You can either spend most of the day relaxing and enjoying the beach at Durdle Door or like me you can take a walk along the costal path towards the beautiful little village of Lulworth and its pretty cove.
The walk itself takes about 45 minutes and is not too strenuous to get there, however the walk back will mean a huge hike up a very step hill! If you don’t fancy walking you can always take the short drive and park in Lulworth village. I believe the carpark here only costs £5 for the day.
The costal path can be reached by taking the steep gravel path back from Durdle Door towards the carpark. The costal path then continues on from the carpark and is well signposted. The walk is lovely offering fantastic views along the coast and then leads down a steep pathway towards the village.
Once in the village you will find numerous shops, restaurants, cafes as well as a visitor centre which was unfortunately closed when I visited. The village itself is extremely pretty with many thatched cottages as well as the typical Dorset stone houses.
You can either walk through the village towards the beach or take the scenic route and walk back up another hill to get some much better views of the whole cove. After taking a quick look at the beach which was looking quite busy, I decided to take the scenic route up the hill. The view were pretty good but I don’t think they are as nice as the ones around Durdle Door.
Once finished in Lulworth I returned back to the car. However be prepared for the walk back up the hill, its gruelling! Although every time you stop to catch ya breath you are treated with some lovely views to make up for it!
Once back at the car it was time for me to take the short 10 minute drive to Lulworth Castle.
Lulworth castle stands in extensive parkland within the 20 square mile Lulworth estate. Built in the 17th Century, this magnificent building is steeped in history. Originally built as a hunting lodge to entertain aristocracy and royalty, it was for centuries the family seat of the Weld family, the current owners of the Lulworth Estate.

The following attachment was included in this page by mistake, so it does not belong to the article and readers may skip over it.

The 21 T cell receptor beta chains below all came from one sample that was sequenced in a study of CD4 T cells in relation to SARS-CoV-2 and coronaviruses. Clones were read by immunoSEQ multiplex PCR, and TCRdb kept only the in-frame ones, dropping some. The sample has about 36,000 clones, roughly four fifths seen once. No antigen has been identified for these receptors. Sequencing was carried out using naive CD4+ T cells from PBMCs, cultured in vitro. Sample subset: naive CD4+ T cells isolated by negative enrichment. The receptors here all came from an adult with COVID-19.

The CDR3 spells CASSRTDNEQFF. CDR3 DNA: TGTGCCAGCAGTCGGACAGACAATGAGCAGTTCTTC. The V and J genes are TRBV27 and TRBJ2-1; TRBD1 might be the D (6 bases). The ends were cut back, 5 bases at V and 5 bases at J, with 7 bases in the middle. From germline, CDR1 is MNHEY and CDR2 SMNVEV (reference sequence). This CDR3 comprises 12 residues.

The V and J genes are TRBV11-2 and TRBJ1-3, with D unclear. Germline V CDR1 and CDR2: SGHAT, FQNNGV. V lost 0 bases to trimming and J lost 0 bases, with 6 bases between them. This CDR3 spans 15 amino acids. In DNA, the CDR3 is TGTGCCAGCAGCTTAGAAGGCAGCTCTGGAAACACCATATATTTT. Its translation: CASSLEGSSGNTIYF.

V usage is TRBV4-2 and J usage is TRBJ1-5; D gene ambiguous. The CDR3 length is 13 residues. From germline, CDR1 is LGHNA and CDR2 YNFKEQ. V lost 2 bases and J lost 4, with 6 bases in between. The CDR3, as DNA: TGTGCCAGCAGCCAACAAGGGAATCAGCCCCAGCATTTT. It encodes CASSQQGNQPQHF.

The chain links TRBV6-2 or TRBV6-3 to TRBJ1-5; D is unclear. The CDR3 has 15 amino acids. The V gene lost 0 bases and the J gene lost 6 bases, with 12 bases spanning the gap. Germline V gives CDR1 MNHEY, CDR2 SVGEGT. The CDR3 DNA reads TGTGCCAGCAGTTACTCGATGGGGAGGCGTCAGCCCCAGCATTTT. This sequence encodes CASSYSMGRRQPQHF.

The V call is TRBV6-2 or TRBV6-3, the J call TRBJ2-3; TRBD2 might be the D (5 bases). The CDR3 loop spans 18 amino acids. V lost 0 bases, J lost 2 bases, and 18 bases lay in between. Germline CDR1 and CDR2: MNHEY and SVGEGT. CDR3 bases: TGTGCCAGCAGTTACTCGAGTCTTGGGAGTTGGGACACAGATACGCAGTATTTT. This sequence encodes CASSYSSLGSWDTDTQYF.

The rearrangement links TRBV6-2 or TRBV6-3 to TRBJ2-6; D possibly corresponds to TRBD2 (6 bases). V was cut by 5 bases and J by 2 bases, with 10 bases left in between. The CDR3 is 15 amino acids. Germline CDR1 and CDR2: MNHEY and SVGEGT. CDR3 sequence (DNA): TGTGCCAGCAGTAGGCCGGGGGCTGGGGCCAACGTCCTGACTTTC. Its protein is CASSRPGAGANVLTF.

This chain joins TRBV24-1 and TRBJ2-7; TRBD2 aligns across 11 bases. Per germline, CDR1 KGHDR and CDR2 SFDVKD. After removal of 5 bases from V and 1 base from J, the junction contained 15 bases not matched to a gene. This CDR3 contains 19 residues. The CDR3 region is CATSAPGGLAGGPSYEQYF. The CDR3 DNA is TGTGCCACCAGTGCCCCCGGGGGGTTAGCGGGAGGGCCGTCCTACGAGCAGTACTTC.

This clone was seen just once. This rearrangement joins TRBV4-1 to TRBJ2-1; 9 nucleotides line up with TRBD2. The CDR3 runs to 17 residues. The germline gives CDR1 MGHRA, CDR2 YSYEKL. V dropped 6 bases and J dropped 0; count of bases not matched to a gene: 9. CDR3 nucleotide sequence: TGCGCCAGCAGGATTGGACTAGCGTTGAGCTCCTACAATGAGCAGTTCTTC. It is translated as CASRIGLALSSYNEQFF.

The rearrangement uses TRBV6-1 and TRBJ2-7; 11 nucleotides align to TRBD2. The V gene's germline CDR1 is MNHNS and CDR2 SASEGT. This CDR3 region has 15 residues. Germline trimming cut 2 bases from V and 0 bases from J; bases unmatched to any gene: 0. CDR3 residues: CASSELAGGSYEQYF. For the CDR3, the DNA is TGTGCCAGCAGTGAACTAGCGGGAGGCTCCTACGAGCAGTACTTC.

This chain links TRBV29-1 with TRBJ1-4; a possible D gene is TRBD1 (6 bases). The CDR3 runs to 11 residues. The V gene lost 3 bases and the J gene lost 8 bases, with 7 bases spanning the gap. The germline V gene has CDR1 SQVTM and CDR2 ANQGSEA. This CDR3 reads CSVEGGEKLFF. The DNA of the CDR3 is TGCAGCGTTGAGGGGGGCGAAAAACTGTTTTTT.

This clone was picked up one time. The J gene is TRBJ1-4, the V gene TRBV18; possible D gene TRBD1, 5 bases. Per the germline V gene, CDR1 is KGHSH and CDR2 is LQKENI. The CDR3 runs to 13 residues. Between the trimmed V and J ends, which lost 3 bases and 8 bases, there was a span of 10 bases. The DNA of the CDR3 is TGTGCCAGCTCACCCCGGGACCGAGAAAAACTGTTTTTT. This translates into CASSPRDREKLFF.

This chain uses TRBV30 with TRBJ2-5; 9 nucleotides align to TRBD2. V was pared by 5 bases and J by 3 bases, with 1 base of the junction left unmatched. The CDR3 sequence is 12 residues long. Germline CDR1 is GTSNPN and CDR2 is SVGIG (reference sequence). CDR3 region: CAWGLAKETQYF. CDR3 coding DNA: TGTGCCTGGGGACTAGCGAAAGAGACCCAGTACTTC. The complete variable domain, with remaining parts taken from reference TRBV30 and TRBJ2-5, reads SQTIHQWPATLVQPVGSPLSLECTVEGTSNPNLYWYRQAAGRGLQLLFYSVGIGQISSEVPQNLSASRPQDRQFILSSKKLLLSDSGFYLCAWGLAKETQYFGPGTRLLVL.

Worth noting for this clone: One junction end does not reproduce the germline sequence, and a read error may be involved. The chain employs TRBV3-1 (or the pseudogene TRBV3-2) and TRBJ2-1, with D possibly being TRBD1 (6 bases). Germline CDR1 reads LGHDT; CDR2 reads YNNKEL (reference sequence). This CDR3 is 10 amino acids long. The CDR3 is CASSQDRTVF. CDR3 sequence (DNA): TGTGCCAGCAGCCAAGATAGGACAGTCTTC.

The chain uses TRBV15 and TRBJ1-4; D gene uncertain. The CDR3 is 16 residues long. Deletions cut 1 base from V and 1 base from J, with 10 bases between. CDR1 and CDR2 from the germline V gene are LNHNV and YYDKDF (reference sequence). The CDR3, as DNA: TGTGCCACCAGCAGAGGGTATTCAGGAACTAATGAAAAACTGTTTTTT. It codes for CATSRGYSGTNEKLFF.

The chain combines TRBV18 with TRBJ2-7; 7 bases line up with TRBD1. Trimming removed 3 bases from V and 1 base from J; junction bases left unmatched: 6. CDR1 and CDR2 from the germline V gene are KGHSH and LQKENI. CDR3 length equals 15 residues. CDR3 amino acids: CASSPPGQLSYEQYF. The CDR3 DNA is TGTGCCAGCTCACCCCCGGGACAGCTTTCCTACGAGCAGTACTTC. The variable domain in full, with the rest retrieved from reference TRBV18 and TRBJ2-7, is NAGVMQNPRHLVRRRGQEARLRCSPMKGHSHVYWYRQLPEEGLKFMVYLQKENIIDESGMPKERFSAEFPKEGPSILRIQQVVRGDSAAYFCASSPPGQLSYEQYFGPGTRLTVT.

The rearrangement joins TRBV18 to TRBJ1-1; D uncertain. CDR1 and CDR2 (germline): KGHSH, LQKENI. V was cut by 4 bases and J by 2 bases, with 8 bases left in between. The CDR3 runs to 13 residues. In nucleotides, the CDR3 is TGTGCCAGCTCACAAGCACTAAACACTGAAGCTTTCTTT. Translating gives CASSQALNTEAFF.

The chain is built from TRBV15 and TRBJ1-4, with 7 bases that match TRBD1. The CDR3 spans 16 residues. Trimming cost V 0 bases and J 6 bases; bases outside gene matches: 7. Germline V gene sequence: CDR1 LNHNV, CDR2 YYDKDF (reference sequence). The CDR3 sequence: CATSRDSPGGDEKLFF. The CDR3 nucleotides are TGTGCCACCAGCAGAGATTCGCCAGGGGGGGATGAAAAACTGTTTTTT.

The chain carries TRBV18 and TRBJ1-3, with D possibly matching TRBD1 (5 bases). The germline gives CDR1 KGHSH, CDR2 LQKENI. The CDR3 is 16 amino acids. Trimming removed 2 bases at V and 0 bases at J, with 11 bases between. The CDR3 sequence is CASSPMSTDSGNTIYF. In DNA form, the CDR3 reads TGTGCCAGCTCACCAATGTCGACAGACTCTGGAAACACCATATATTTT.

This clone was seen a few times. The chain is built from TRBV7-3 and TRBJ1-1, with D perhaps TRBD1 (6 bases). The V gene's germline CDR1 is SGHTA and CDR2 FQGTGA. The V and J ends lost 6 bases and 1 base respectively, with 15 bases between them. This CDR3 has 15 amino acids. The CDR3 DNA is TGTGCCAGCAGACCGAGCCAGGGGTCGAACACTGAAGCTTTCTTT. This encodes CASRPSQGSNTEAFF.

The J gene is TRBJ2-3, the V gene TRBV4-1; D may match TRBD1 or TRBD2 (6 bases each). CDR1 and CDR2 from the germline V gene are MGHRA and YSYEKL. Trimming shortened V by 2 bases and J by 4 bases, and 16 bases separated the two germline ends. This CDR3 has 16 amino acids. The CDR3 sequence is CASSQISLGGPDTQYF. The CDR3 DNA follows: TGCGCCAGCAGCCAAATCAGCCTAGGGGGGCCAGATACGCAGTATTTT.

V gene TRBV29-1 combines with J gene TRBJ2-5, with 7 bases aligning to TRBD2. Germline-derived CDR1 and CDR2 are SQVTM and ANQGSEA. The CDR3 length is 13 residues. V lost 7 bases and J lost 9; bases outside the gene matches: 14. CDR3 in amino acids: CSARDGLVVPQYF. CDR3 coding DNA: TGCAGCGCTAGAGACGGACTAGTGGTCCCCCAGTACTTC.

Although the outside of the castle has remained the same since it was built, the inside has changed dramatically. In 1929, a fire raged through the castle, gutting the interior and leaving it close to ruin. However the castle has been partly restored after a partnership with English Heritage.
Entrance to the castle is currently only via pre-booked tickets made on line here. Those with English Heritage membership can visit for free otherwise tickets cost £6 for adults and £4 for children.
The castle is open to the public mon-fri between 10.30am and 5pm. Parking on site costs £3 (even for English Heritage members)
As you step inside the castle you will see that most of it is still in ruins, however you can still glimpses of what it must of been like in its heyday. One of the towers has been fully restored so that you can climb up it but it was closed the day I visited due to social distancing measures.
You can still however walk through the one way system into the different areas and rooms within the castle. Some of them have also been dressed as they would of been hundreds of years ago. There are also lots of information stations and a small museum giving more information about what life was like for those living and working within the grounds.
After wandering around the castle I grabbed a coffee to go and decided to walk around the grounds. Just next to the castle you will find a lovely little church which again was closed as well as the unusually designed Chapel of St Mary.
The chapel is thought to be the first free-standing Roman Catholic Church to be built for public worship in England since the reformation. This was due to some crafty architectural design. King George III gave the family permission in 1786 to build a mausoleum stating ‘you may furnish it inside any way you wish’. It wasn’t until 5 years later that Catholics were able to legally worship again in public.
So by now I was absolutely shattered and it was time to head back to West bay. I really enjoyed exploring this beautiful part of the Dorset Coast and can’t wait to see what else the area has to offer.
Hope you have enjoyed this guide to visiting Durdle Door and surrounding area, have you been to any part of the Dorset Coast or recommend any other places to visit? If so, let me know in the comments below.
Thanks for reading,